What is the difference between natural thermal water and artificially heated tap water? July 22, 2016

EuropeSpa Blog: Natural thermal water vs. heated tap water

When we take a bath in thermal water and enjoy the warmth and weightlessness we feel comfort and happiness. At first glance it does not matter whether it is a bath with artificially heated tap water or a bath with naturally heated thermal water from deep layers of the earth. For decades bathing in warm water has been highly appreciated. The ancient Roman and Greeks already used it for health and hygiene purposes.

Everyone of us knows the feeling of “wellness at home”: A bath in the bath tub. But what exactly is the benefit of natural thermal water if we could simply heat up the water coming from the tap? To make it clear: A bath in natural thermal water is a completely different world! There are considerable differencesto artificially heated tap water. I will explain some characteristics and ingredients of natural thermal water, which cannot (or not in significant quantities) be found in tap water. But there are also contraindications to a bath in thermal water, which should be checked depending on the health condition.

A natural pH-value

Depending on the resource natural thermal waters can have a low or a high pH-value. The pH-value of tap water is always 7. Thermal waters with a high pH-value (more than 8,5) can have the same effects as alkaline baths used for detoxification and purification of the body. Thermal waters can also have a low pH-value of 3 or less. These waters have an extensive disinfectant effect on the skin.

Hydrogen sulphide or carbon dioxide

Natural thermal waters often have an increased content of hydrogen sulphide (H2S). This substance penetrates the skin quickly and can have a positive influence on inflammations (Pratzel & Schnitzler, 1992). Thermal waters rich in sulphur have relaxing, analgesic and anti-inflammatory effects.

Thermal waters can have increased contents of carbon dioxide (CO2), too. Carbon dioxide is also quickly absorbed by the skin and stimulates blood circulation of the skin (Gutenbrunner & Hildebrand, 1998). In therapeutic treatments carbon dioxide baths can also help to lower blood pressure (Melchart et al, 2008).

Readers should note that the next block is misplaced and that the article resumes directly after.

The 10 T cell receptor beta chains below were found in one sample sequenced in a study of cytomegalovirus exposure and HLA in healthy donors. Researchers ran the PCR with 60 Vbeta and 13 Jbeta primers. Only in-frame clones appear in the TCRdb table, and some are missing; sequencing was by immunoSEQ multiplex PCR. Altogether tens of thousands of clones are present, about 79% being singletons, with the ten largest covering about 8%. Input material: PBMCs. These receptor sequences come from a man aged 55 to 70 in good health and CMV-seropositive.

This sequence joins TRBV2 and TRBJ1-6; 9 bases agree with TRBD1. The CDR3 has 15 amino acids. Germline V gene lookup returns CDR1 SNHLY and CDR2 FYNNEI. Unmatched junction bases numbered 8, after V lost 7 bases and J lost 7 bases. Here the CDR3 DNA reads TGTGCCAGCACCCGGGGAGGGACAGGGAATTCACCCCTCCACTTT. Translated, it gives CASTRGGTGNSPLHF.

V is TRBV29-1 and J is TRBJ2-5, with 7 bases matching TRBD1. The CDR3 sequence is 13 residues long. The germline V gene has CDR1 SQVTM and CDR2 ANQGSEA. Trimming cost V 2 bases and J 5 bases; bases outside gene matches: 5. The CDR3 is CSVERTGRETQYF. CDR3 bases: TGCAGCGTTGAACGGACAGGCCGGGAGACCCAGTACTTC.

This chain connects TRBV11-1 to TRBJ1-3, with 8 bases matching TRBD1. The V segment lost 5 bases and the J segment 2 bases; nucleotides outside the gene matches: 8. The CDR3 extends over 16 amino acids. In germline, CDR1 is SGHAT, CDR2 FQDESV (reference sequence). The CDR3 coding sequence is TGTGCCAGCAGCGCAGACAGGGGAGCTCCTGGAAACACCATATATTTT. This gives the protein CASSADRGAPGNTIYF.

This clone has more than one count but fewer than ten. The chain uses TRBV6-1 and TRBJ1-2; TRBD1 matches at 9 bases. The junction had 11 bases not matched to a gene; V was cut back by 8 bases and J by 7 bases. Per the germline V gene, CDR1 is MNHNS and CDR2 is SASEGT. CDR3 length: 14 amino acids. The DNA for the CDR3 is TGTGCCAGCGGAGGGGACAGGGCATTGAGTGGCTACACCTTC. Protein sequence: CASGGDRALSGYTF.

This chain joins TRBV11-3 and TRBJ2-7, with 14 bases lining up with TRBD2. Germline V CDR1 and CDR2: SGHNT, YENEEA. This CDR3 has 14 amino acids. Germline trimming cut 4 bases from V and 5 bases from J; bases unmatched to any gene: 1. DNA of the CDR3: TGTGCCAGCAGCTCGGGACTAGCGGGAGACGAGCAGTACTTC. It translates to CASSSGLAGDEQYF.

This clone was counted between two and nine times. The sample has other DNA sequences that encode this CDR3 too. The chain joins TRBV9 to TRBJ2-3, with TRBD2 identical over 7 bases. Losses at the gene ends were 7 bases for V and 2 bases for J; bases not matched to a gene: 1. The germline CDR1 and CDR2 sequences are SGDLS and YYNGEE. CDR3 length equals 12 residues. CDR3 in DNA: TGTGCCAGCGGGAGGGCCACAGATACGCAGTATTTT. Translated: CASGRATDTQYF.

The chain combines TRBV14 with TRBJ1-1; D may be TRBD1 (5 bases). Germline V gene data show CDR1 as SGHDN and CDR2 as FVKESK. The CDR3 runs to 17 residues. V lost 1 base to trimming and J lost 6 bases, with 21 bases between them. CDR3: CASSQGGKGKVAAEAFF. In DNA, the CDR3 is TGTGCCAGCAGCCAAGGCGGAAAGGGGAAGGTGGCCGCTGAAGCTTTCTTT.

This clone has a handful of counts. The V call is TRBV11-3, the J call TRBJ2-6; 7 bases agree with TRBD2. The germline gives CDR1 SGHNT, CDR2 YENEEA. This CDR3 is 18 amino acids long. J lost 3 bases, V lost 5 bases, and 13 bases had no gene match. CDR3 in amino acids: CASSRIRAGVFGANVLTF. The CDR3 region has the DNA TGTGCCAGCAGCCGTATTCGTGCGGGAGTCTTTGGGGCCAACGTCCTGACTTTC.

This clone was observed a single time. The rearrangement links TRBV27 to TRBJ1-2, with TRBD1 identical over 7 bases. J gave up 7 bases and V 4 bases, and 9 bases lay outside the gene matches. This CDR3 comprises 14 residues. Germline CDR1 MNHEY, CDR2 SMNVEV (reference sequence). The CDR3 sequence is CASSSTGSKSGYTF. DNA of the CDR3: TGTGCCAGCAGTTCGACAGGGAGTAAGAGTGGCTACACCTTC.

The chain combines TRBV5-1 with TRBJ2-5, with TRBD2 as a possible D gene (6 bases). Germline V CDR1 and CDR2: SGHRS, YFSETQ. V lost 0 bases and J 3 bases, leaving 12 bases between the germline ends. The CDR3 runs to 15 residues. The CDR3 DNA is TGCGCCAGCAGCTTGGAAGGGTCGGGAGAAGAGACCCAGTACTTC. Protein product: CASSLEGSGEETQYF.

Tap water does not contain hydrogen sulphide and only contains small amounts of carbon dioxide. Thus, taking a bath in tap water does not provide the beneficial effects described above.

Silicic acid

Contrary to tap water natural thermal waters always contain increased amounts of precious silicic acid. This substance can have a mineralising effect on the skin and can support the stability of the skin.

Aerosols can have beneficial health effects too

Aerosols are inhaled as little drops when the thermal water evaporates. The sulphur has a disinfectant effect on the respiratory tract. The naturally increased salt level moisturizes the respiratory tract and thereby strengthens the defence system of the body. A bath in tap water cannot provide these health effects.

High salt levels in thermal water

Contrary to certain thermal waters called brine, tap water cannot contain high salt levels. In thermal waters the increased salt level produces buoyancy effects and thus contributes to relaxation.

Last but not least: A bath in nature is a unique experience

Besides all these positive characteristics, which can be associated to the special quality of natural thermal water, a bath in nature – for example in a thermal spring – is a unique and fascinating experience. You can feel the warmth of the earth in a completely natural environment – without disinfection and flocculation agents, chemicals for pH-value stabilisation and for algae control.


  • Pratzel & Schnitzer (1992): Handbuch der Medizinischen Bäder, Haug-Verlag
  • Gutenbrunner & Hildebrand (1998): Handbuch der Balneologie und medizinischen Klimatologie, Springer Verlag
  • Melchart et. Al (2008): Naturheilverfahren (Schattauer-Verlag)


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Photo: Blue Lagoon, Iceland – © istockphoto.com

Written by

Dr. Kurt von Storch

Dr. Kurt von Storch is founder and CEO of EuropeSpa med & wellness GmbH, the international quality system for medical spa and wellness of the European Spas Association (ESPA). Since 2013 he is president of the Academy of Balneology and Climatology and Member of the Board of the German Spa Read More